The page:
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  1. Lunar Loops
    Certainly an interesting viewpoint.

    This from thetimesonline.co.uk:

    Give them all the crack they want

    Rachel Campbell-Johnston
    [​IMG]DRUGS CAN BE FUN. There are only two problems. They ruin your life. And they ruin the life of everyone around you. And I don’t just mean that coke-head who assaults you with his monologue. I mean homes smashed apart by robberies and broken promises. I mean entire worlds demolished by violence and distrust. Drugs may have been part of our culture since prehistoric man first experimented with psycho-active plants, but they present an intractable problem to modern society. And government policy clearly can’t cope.
    Millions of pounds may be spent on policing the drugs industry from the poppy fields of Pashtun farmers to Old Compton Street, but I could still wander out of my front door right now and score within minutes. All right, it would probably turn out to be talcum powder. I could probably sue under the Trade Descriptions Act, but still, right here in Soho, in the heart of London, where the electronic surveillance systems are among the most sophisticated in Britain, an illegal trade thrives — and with it, crime.

    The light of morning bears testimony: the stolen purses discarded in gutters, the last gangs of stragglers squaring-up in the streets, the pools of blood clotting in alleyways, the fluttering cordons of police crime-scene tape. And this is not just Soho. The same scenes are witnessed in town centres throughout the country. According to a recent BBC survey, almost three quarters of Britons consider drugs to be a problem in their area. Something has to give.
    A report has just been published by the Independent Working Group, an advisory panel of experts from the police and the legal and health sectors. It suggests that Britain should consider a proposal already in action in eight other countries. This involves the creation of drug consumption rooms — “shooting galleries”, as they are nicknamed — to which addicts can come for free needles, for medical support and even for companionship. There is no evidence that it decreases crime, the chairman, Dame Ruth Runciman, says, but it might at least help to prevent the spread of hepatitis and Aids. And it brings one of the most marginalised groups into touch with social services, often for the first time.
    The idea has the support of senior police officers, including Andy Hayman, the chair of the Association of Chief Police Officers Drugs Committee. David Cameron, the Conservative leader, has declared that his party would not rule it out. The present system of directing drug users into treatment was not working as well as it could, he said. “We should look at it as part of our policy review.”
    Of course, many are outraged. “An obnoxious proposal by a committee of do-gooders” was the opinion from Civitas, the institute for the study of civil society. Many join them in deploring an encouragement to further drug use. Yet the real problem with the proposal is that it does not go far enough. These “shooting galleries” should offer not just free needles but free drugs.
    Would that increase abuse? Not necessarily. Alcohol is freely available and heavily advertised and we are not all alcoholics. Legalisation might even have a beneficial effect. Would those first snorts of cocaine seem so temptingly salacious if they were not forbidden? Would Pete Doherty have been voted a “rock hero” by NME readers if he was stripped of his rebelliousness and revealed as the wilful loser he really is? Scampi would probably taste better if it were a banned substance.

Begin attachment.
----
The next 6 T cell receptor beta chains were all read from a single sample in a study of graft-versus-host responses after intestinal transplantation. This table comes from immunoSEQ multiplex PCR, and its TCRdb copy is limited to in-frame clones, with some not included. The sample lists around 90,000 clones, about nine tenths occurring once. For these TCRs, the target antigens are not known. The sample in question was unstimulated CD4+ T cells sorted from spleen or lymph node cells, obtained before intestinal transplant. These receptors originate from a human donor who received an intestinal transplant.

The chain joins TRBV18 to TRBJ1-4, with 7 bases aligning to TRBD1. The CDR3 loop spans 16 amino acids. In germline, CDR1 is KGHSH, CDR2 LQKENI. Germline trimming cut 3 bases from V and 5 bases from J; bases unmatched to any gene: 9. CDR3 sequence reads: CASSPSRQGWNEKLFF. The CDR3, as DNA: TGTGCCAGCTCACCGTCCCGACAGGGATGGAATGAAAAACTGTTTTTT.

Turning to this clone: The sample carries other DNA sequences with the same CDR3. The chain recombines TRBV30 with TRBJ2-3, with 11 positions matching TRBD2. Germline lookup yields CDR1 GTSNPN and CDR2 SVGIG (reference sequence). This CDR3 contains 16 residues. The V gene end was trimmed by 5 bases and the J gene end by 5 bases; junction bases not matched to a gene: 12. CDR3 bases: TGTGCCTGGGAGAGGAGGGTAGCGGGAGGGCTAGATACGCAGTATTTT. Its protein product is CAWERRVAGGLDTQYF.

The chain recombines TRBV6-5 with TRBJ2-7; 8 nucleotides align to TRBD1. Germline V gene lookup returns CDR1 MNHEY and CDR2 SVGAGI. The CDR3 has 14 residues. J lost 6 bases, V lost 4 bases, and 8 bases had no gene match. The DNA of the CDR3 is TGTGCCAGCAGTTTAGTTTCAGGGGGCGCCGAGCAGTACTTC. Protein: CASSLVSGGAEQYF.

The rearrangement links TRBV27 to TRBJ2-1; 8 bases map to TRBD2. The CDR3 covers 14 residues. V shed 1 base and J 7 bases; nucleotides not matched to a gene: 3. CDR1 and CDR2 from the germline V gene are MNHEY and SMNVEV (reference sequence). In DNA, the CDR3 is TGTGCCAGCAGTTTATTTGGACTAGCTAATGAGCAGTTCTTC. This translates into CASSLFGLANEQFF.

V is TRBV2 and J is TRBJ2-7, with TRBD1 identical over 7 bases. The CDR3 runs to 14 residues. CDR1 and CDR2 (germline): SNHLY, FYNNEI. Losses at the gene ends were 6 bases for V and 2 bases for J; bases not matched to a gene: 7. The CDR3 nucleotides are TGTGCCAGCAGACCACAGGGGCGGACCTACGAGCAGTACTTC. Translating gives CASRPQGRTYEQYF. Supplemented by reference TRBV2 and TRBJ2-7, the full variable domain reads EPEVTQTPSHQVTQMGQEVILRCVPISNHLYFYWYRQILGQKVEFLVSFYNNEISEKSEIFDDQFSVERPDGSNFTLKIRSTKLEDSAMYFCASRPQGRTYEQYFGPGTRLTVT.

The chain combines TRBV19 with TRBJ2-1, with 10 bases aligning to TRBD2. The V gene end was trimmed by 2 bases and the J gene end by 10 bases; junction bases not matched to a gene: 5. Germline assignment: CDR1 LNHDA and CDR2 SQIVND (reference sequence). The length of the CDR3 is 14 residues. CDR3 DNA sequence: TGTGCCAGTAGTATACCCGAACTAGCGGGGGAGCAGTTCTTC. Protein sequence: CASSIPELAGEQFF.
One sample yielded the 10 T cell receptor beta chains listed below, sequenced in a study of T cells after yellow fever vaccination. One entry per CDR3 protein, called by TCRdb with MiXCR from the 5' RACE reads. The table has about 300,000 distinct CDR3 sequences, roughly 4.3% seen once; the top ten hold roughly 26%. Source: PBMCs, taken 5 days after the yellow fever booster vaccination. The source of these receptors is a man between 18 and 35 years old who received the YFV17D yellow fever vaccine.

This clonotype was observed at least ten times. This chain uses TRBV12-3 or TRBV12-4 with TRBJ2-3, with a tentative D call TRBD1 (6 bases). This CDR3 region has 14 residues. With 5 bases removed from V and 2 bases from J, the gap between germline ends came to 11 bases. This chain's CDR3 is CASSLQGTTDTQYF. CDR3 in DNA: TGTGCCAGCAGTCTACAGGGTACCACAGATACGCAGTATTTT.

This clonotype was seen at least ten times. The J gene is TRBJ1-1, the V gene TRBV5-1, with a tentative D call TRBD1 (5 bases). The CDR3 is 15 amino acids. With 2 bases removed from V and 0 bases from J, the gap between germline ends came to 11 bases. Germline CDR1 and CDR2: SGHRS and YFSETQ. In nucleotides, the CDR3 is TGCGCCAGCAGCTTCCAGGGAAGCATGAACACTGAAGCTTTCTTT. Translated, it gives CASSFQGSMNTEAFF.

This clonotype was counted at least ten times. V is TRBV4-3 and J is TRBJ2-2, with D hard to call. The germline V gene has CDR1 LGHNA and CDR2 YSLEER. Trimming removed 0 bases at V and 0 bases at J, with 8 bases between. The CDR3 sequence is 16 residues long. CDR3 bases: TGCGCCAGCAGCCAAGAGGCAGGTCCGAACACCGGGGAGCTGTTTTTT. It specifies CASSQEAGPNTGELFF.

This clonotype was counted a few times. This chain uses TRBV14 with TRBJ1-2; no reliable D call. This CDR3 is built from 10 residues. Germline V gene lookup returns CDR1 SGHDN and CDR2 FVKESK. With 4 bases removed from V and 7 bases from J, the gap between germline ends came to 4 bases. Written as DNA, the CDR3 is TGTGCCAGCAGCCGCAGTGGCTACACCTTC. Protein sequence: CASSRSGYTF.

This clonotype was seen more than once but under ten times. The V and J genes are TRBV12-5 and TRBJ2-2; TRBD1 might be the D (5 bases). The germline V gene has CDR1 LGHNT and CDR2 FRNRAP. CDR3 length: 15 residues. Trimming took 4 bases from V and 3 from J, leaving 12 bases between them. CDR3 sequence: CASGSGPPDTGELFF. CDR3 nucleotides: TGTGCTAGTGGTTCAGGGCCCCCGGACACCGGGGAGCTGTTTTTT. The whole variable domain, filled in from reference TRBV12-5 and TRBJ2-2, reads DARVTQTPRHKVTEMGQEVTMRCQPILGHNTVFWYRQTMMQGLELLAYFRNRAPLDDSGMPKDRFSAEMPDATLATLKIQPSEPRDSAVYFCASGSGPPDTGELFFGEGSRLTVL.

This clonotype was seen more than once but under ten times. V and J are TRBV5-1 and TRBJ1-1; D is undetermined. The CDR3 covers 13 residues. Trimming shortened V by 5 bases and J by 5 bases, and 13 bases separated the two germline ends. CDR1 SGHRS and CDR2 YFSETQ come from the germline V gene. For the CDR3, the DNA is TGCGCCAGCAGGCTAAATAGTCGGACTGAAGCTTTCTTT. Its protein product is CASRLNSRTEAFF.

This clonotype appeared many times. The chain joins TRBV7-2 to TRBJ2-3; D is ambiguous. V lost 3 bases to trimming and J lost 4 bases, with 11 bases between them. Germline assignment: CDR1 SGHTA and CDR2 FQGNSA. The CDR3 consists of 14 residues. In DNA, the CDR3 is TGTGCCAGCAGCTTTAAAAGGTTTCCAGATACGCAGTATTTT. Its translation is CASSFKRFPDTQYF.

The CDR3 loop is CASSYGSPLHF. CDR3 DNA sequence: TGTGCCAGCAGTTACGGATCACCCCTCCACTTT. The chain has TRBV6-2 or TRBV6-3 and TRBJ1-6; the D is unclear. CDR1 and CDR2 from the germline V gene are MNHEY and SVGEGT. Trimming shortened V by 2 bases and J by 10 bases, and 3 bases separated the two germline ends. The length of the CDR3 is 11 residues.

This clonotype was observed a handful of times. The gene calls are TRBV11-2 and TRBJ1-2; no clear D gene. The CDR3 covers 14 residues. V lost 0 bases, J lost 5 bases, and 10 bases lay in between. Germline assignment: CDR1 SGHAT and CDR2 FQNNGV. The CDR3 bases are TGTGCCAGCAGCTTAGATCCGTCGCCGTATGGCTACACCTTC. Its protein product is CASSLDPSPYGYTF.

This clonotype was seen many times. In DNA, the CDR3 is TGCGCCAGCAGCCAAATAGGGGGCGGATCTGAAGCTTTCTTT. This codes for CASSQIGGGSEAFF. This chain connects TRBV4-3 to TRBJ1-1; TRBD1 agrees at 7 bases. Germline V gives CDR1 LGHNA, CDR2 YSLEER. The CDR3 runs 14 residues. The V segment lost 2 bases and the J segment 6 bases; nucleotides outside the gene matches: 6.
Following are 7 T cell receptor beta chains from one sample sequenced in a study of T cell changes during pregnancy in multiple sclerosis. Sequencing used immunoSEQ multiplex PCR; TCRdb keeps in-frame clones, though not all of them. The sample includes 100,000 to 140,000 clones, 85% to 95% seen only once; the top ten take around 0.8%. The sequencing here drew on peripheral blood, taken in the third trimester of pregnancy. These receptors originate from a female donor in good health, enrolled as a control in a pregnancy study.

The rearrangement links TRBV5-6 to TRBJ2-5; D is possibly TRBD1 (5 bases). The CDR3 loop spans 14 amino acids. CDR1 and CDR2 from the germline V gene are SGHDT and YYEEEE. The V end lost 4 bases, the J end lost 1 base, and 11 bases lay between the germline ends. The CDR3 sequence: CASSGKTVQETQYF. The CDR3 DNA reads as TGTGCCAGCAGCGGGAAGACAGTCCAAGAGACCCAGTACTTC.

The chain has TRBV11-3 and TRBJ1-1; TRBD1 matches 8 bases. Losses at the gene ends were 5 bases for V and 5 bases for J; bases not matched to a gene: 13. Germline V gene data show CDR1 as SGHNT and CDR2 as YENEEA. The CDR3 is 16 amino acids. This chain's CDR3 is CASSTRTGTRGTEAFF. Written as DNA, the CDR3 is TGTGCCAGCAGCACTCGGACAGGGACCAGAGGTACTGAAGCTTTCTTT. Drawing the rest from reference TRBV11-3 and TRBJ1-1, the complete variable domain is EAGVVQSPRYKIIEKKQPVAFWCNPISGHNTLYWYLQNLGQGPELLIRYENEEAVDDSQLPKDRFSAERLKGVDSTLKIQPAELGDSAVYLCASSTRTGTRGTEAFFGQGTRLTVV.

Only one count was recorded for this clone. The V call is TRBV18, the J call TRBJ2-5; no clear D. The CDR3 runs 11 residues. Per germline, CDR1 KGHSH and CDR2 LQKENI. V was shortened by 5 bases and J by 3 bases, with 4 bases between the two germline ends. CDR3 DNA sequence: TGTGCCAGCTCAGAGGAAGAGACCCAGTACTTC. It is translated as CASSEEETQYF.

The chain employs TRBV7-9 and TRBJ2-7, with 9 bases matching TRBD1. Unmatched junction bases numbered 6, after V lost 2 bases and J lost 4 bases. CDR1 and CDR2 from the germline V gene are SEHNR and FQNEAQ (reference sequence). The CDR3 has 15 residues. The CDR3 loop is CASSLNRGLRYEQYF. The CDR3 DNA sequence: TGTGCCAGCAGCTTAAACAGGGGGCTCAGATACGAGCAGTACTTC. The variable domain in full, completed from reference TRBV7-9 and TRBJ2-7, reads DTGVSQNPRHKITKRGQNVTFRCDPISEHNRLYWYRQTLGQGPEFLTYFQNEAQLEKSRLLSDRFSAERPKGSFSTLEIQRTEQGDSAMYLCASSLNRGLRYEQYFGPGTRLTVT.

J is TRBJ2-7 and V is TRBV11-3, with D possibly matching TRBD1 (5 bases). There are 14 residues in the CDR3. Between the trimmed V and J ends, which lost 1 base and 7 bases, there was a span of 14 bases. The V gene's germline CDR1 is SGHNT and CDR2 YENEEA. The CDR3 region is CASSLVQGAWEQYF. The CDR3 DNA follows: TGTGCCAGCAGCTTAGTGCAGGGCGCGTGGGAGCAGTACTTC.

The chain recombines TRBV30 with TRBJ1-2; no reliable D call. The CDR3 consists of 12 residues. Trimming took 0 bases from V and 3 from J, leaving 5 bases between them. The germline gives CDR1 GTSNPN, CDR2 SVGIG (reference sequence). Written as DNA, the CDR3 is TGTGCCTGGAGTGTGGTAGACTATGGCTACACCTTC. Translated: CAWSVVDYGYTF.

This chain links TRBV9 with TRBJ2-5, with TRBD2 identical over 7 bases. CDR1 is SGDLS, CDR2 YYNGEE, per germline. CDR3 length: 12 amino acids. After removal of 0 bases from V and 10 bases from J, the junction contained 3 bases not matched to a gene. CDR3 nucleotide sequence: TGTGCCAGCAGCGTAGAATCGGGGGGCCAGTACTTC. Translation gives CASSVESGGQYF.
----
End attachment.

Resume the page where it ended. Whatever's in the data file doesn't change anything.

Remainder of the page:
Drug addiction has a natural life cycle. You start taking drugs because they make you feel better. But the heartbreaking pleasure is soon replaced by a washed-up desperation. The heroin that wrapped a dark stole round your skull becomes a marauding compulsion that ravages your nerves. The crack cocaine that led you soaring through the sky-lights leaves you empty and fragile.
    You are trapped in a cycle of fast diminishing returns. You chase that first feeling like you chase the first sweet memories of love. But you can never recapture it. You can go only onwards and downwards into sad isolation. Soon you need your first shot just to make you brush your teeth in the morning. The embrace of the angels has turned into the sneer of a devil. Drugs promise freedom, but they imprison you in compulsion. You set out open-armed to experience. You end with your whole life narrowed down to one repetitive experience. The entire world is focused on to a needle point. You feed like a vampire on your own veins. But every time you shoot up, as a friend of mine put it, you are shooting up your own tears. You crave for release.
    No one can give up until they reach this point. It is no use clapping some offender into prison at vast state expense. But to supply the addict with drugs is to force the endgame. You can’t maunder on for decades with heroin or crack cocaine. You go down fast. You either die of an overdose. or you are brought to your knees. And it is only from your knees that you can beg for help. This is when the State should step in, offering withdrawal programmes and counselling, paid for with the money that it has saved from policing the drugs industry. And there is also Narcotics Anonymous, a true model of democracy, with a network extending throughout Britain. It asks for no fees, no leadership, no dues. No one forces you to join. You can walk out if you like. But people go because they want to go. They go for support. That is why, if you have compassion for the drug addict, you should give him more crack.

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